Rolling Yebra

Yebra, or stuffed grape leaves, is a traditional Syrian food that can be prepared in a few different ways. But before you can eat it, you have to actually stuff and roll the grape leaves with hashu (there’s a pareve version, too). To make a whole 16-oz. jar of grape leaves, you need to double the hashu recipe.

I actually used a slightly different recipe for hashu. This one is from a cookbook called Deal Delights, a pretty old book with traditional Syrian recipes.

IMG_3783 IMG_3782 grape leaves

Hashu ingredients (doubled from original recipe):

  • 2/3 cup of white rice, rinsed
  • 2 pounds chopped meat
  • 3 tablespoons vegetable oil
  • 2 teaspoons allspice
  • 1 teaspoon cinnamon
  • Salt and pepper.


Mix all ingredients together in bowl.

To stuff the grape leaves you will need:

  • A colander to rinse each individual leaf
  • A knife to cut off the end of the stem
  • A board to work on


1. Place leaf vein-side up on board (I used a plastic cutting board) and cut off the thick stem on the bottom. Place about a tablespoon of hashu in the center of the leaf (near the bottom edge) and roll the sides over it. Roll up, tucking in the sides that start sticking out. Place on parchment-lined sheet to freeze. Continue until you finish the hashu or the grape leaves.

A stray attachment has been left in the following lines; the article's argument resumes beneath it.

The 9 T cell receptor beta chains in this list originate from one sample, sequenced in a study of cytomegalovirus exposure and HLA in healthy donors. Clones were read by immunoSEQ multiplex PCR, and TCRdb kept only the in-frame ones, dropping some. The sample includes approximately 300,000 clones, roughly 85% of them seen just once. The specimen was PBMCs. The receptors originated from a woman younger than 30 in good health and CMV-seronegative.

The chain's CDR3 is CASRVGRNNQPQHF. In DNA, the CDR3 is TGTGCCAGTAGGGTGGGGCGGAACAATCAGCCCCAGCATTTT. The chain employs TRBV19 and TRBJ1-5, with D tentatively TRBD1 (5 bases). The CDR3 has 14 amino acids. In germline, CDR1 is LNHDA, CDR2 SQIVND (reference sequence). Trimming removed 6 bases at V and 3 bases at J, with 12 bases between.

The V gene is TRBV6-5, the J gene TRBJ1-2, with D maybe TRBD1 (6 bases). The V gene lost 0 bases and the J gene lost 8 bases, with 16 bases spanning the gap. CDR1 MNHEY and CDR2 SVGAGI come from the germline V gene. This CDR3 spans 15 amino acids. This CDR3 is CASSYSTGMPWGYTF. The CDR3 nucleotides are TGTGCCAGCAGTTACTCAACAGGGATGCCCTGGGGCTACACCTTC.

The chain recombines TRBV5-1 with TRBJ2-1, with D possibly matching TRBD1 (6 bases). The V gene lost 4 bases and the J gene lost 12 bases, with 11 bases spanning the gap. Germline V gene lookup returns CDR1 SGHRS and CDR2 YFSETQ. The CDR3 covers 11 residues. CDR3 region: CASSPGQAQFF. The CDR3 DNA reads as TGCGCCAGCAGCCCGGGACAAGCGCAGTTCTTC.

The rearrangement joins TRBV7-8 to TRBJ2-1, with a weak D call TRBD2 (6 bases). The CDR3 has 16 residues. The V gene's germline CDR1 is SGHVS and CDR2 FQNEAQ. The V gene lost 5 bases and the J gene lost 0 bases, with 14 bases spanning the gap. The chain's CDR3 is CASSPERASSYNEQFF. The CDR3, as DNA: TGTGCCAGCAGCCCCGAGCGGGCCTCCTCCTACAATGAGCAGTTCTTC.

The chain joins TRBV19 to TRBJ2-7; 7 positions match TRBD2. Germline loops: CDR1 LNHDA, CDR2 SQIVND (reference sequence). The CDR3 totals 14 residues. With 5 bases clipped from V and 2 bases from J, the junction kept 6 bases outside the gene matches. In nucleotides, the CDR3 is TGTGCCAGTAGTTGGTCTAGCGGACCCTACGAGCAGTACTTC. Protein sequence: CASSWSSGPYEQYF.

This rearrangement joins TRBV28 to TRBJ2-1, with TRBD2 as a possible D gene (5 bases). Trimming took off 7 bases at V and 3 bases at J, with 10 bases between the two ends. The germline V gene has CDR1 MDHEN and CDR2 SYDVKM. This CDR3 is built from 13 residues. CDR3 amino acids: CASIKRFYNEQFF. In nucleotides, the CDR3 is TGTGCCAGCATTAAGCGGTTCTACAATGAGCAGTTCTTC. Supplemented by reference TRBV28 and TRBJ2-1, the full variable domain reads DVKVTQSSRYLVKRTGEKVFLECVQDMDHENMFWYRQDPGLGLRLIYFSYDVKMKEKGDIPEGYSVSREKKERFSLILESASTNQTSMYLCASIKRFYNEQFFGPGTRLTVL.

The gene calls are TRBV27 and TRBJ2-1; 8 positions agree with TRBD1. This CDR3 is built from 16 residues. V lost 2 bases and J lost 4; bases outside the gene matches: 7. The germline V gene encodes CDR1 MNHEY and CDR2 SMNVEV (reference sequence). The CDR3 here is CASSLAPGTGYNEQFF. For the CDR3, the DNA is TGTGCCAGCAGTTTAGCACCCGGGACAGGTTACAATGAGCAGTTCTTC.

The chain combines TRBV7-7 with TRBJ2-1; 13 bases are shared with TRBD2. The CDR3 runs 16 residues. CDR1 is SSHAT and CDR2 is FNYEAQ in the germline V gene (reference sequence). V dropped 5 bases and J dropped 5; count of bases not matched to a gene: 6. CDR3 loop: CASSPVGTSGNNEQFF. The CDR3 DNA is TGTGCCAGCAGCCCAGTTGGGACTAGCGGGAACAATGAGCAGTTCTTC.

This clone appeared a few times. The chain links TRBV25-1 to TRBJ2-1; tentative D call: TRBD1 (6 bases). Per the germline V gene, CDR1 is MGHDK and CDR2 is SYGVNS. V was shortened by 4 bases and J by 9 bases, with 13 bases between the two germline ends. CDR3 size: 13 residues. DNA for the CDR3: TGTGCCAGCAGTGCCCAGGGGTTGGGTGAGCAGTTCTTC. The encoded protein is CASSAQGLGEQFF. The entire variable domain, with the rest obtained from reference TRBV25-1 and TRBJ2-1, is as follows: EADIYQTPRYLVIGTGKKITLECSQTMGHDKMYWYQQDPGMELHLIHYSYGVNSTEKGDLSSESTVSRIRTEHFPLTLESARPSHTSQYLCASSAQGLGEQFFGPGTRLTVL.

2. If you have leftover hashu, take about two tablespoons and form into ball. We always fight over these!

3. With the leftover grape leaves, you can make pareve yebra, or save it for your next batch.

From this batch, I got 66 meat yebra, with eight leaves  left over. When I finished a layer, I put a piece of wax paper on top and started again. I put the tray in the freezer – when they are nice and frozen, I’ll switch them to zip top bags. They’ll be ready to use straight from the freezer for a delicious Shabbat meal.

yebra tray

Stay tuned to read how to cook the yebra.

2 responses to “Rolling Yebra

  1. I’ve been really enjoying your site so far. Have you guys seen the Aromas of Aleppo book?

    It’s got great photos of Syrian food. My family gives them out as wedding presents to every woman in the family.

    Keep up the great work. I love your ideas, even though I don’t keep a kosher kitchen myself, sometimes I’ll cook kosher when at a relative’s house.

  2. Hi, yes we have that book! It has some great classic Syrian recipes that we make almost weekly. The pictures are great, it’s definitely a great wedding present to be used as a cookbook and a coffee table book.

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